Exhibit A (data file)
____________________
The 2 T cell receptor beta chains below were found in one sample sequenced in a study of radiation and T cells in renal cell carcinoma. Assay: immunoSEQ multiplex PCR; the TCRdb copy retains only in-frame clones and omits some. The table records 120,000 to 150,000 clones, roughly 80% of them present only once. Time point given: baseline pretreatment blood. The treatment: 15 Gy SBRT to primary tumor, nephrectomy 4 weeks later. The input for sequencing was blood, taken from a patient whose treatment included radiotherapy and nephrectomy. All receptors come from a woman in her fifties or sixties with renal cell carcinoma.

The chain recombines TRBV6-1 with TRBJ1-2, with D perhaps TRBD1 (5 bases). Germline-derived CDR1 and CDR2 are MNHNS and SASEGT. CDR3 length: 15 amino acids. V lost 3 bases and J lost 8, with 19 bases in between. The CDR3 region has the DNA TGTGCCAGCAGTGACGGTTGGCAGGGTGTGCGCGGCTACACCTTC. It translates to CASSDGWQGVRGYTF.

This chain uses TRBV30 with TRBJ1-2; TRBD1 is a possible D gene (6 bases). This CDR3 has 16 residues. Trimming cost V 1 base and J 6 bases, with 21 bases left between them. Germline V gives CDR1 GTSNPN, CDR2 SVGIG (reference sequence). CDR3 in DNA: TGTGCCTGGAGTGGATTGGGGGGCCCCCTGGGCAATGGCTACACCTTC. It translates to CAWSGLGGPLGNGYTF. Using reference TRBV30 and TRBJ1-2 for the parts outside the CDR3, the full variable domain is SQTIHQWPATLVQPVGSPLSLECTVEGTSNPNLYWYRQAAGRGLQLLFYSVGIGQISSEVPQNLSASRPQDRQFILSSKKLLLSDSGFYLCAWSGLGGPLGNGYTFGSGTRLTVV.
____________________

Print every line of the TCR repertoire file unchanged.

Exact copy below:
The 2 T cell receptor beta chains below were found in one sample sequenced in a study of radiation and T cells in renal cell carcinoma. Assay: immunoSEQ multiplex PCR; the TCRdb copy retains only in-frame clones and omits some. The table records 120,000 to 150,000 clones, roughly 80% of them present only once. Time point given: baseline pretreatment blood. The treatment: 15 Gy SBRT to primary tumor, nephrectomy 4 weeks later. The input for sequencing was blood, taken from a patient whose treatment included radiotherapy and nephrectomy. All receptors come from a woman in her fifties or sixties with renal cell carcinoma.

The chain recombines TRBV6-1 with TRBJ1-2, with D perhaps TRBD1 (5 bases). Germline-derived CDR1 and CDR2 are MNHNS and SASEGT. CDR3 length: 15 amino acids. V lost 3 bases and J lost 8, with 19 bases in between. The CDR3 region has the DNA TGTGCCAGCAGTGACGGTTGGCAGGGTGTGCGCGGCTACACCTTC. It translates to CASSDGWQGVRGYTF.

This chain uses TRBV30 with TRBJ1-2; TRBD1 is a possible D gene (6 bases). This CDR3 has 16 residues. Trimming cost V 1 base and J 6 bases, with 21 bases left between them. Germline V gives CDR1 GTSNPN, CDR2 SVGIG (reference sequence). CDR3 in DNA: TGTGCCTGGAGTGGATTGGGGGGCCCCCTGGGCAATGGCTACACCTTC. It translates to CAWSGLGGPLGNGYTF. Using reference TRBV30 and TRBJ1-2 for the parts outside the CDR3, the full variable domain is SQTIHQWPATLVQPVGSPLSLECTVEGTSNPNLYWYRQAAGRGLQLLFYSVGIGQISSEVPQNLSASRPQDRQFILSSKKLLLSDSGFYLCAWSGLGGPLGNGYTFGSGTRLTVV.